Democrats marked Day 2 of their unconventional, nearly all-virtual Democratic National Convention with another all-star lineup that saw Joe Biden officially becoming the nominee.
Former President Bill Clinton, Senate Minority Leader Chuck Schumer, Rep. Alexandria Ocasio-Cortez and Jill Biden, the former vice president's wife, were among the high-wattage speakers who took the virtual stage Tuesday, with the former second lady delivering the night's keynote speech.
NBC News aired a special report from 10 to 11 p.m. ET, and MSNBC will have convention coverage from 7 p.m. to 2 a.m., with special coverage beginning at 9 p.m. NBC News Now will livestream the convention, with special coverage starting at 8 p.m. Follow us here on NBCNews.com for breaking news, analysis and fact checks.
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Trump bashes Michelle Obama's speech that said he was 'in over his head'
On the heels of former first lady Michelle Obama's convention speech, President Donald Trump spent Tuesday morning bashing her sharply critical remarks, in which she said that Trump was in over his head.
"Yeah, no, she was over her head, and frankly, she should've made the speech live, which she didn't do, she taped it — and it was not only taped, it was taped a long time ago, because she had the wrong deaths, she didn't even mention the vice presidential candidate in the speech," the president told reporters about the speech, which was recorded before Sen. Kamala Harris, D-Calif., was announced as former Vice President Joe Biden's running mate.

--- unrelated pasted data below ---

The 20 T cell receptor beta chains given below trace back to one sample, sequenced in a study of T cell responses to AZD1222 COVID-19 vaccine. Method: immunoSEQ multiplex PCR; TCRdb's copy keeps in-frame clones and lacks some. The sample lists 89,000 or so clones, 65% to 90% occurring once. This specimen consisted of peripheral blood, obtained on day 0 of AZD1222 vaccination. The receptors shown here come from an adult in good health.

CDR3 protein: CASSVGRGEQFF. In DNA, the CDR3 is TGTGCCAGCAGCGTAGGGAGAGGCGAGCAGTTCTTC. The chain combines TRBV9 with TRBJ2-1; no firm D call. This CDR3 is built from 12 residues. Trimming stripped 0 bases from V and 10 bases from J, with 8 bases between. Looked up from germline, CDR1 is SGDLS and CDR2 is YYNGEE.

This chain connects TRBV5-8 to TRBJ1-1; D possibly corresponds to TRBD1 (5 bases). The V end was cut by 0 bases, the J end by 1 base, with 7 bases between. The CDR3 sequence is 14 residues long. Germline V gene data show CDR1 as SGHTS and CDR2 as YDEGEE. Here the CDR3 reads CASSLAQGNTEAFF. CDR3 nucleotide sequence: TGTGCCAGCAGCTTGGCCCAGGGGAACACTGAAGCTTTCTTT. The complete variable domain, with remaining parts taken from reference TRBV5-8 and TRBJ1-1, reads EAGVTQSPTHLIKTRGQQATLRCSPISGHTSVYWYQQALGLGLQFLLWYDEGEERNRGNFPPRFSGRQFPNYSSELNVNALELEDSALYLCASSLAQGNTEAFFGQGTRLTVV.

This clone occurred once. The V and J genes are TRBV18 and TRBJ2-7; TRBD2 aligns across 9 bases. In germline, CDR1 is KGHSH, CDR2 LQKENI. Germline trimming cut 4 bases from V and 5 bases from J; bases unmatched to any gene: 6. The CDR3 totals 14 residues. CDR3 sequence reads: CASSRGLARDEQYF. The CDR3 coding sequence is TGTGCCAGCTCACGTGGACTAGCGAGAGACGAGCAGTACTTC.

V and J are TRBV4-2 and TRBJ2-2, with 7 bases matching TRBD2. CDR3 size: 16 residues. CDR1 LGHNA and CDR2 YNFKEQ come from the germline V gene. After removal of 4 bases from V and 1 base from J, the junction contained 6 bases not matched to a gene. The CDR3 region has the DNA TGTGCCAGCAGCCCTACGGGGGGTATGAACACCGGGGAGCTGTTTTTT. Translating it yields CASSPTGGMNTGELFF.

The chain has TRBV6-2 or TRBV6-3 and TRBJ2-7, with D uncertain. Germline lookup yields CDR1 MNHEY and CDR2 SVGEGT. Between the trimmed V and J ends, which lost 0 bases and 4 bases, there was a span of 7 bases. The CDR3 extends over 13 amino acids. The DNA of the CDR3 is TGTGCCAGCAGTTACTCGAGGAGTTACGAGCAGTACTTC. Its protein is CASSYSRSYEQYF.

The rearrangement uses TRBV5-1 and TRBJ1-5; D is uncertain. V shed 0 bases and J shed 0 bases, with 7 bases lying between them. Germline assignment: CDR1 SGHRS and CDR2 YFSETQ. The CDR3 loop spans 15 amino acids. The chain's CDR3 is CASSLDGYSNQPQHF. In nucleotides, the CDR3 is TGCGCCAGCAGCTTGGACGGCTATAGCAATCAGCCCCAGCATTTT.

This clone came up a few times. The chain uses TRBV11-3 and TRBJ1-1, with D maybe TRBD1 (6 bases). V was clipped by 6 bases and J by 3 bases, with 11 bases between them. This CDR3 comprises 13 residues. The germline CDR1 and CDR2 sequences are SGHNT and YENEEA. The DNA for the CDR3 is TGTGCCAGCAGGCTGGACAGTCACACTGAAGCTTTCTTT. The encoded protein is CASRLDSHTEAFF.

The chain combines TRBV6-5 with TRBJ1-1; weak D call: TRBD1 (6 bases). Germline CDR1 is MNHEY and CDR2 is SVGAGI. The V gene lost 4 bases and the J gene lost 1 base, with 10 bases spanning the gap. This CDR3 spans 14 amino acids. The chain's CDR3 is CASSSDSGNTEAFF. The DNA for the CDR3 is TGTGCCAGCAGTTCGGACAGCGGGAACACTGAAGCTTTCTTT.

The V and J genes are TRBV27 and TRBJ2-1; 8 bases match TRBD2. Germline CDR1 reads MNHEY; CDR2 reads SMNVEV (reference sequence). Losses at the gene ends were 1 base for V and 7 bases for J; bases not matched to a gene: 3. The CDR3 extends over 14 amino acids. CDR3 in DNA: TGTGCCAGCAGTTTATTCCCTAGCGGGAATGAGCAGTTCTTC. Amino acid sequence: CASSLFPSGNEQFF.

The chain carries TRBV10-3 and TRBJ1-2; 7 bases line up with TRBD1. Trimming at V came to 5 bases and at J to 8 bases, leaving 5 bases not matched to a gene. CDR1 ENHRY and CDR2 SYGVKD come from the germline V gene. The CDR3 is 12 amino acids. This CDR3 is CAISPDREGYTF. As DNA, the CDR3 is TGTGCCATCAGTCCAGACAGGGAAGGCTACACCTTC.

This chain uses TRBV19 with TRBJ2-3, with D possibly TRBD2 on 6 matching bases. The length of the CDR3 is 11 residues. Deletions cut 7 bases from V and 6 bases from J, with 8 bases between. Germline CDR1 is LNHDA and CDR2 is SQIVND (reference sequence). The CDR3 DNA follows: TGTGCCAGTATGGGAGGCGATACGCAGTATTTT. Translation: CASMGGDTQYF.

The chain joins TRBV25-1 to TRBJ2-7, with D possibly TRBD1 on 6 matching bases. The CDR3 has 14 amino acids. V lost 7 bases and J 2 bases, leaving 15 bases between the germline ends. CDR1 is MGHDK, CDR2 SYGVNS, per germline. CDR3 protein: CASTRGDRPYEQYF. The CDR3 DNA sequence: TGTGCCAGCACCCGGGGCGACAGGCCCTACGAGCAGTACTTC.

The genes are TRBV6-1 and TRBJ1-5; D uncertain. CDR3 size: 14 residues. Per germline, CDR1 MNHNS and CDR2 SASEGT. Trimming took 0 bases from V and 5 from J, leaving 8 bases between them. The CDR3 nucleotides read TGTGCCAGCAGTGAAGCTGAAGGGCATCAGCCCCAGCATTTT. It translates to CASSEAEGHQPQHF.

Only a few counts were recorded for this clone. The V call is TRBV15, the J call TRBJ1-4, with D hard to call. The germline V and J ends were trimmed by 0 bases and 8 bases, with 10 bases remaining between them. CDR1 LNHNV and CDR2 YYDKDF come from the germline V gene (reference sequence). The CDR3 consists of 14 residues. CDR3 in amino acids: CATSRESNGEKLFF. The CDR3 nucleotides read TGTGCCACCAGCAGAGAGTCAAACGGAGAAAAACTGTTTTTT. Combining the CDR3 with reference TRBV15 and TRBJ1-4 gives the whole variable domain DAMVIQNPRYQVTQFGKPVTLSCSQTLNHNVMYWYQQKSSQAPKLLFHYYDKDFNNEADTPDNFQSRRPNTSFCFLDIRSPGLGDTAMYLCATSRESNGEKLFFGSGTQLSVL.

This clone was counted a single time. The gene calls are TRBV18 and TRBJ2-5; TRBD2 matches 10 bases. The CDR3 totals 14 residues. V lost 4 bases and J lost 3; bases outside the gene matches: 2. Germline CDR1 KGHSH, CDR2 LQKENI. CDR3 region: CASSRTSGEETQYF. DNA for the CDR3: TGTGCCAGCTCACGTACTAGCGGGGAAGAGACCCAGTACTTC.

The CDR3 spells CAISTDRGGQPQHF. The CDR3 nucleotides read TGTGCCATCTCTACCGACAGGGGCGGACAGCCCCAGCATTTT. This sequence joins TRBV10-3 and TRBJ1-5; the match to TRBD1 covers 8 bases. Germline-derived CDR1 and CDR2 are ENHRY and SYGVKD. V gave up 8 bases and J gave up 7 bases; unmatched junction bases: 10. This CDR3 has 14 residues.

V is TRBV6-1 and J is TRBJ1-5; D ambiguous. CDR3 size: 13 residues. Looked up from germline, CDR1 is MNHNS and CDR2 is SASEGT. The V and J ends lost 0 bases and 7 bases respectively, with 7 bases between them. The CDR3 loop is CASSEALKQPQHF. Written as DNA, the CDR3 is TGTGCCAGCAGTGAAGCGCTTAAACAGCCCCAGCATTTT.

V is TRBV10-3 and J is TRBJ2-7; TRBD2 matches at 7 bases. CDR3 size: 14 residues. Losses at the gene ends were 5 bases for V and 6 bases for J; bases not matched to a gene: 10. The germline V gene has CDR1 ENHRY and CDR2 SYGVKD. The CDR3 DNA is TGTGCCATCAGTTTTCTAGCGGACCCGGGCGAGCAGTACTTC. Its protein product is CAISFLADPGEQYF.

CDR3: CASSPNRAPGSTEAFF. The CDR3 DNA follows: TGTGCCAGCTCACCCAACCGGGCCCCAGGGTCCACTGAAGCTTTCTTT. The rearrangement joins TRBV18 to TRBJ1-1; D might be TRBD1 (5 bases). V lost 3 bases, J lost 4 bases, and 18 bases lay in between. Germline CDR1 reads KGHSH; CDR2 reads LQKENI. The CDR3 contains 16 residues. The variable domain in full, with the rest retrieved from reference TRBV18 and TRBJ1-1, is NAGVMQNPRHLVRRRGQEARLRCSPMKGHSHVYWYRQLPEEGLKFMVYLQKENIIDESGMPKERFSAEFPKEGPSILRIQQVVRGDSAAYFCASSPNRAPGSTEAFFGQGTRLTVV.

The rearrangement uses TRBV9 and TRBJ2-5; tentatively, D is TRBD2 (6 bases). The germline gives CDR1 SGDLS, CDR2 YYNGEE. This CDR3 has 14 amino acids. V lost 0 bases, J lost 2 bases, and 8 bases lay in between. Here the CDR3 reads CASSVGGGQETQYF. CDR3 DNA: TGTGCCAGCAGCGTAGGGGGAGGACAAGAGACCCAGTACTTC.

"And, you know, she gets these fawning reviews," Trump added. "If you gave a real review it wouldn't be so fawning. I thought it was a very divisive speech, extremely divisive."
Trump also slammed the former first lady in a tweet on Tuesday, saying someone needs to explain to her that it was her husband's presidency that led to Trump winning the 2016 election.
Jill Biden to go back to her teaching roots for prime-time DNC speech
Whenever Joe Biden discusses his wife’s work, he’ll inevitably say that teaching “isn’t what she does, it’s who she is.” So as Jill Biden considered where to deliver her prime-time speech in this unorthodox Democratic National Convention, there was an obvious answer: the classroom.
The former second lady and potential future first lady will deliver Tuesday’s keynote address live from Brandywine High School in her hometown of Wilmington, a city where she taught English in the early 1990s. The choice is a signal of how the self-described reluctant political spouse has always forged her own professional path even as her husband’s career has taken him just shy of the White House.
A lifelong educator with two master’s degrees and a doctorate in education, Biden continued to teach at a community college in Northern Virginia while her husband served as vice president, a decision her staff initially thought was a nonstarter. She has said she hopes to continue teaching if they move to the White House next year.
“How great would that be?" she asked in an interview with NBC News from the campaign trail last fall. "What would that say about teachers? Wouldn't that lift up the profession and celebrate who they are? It would be my honor.”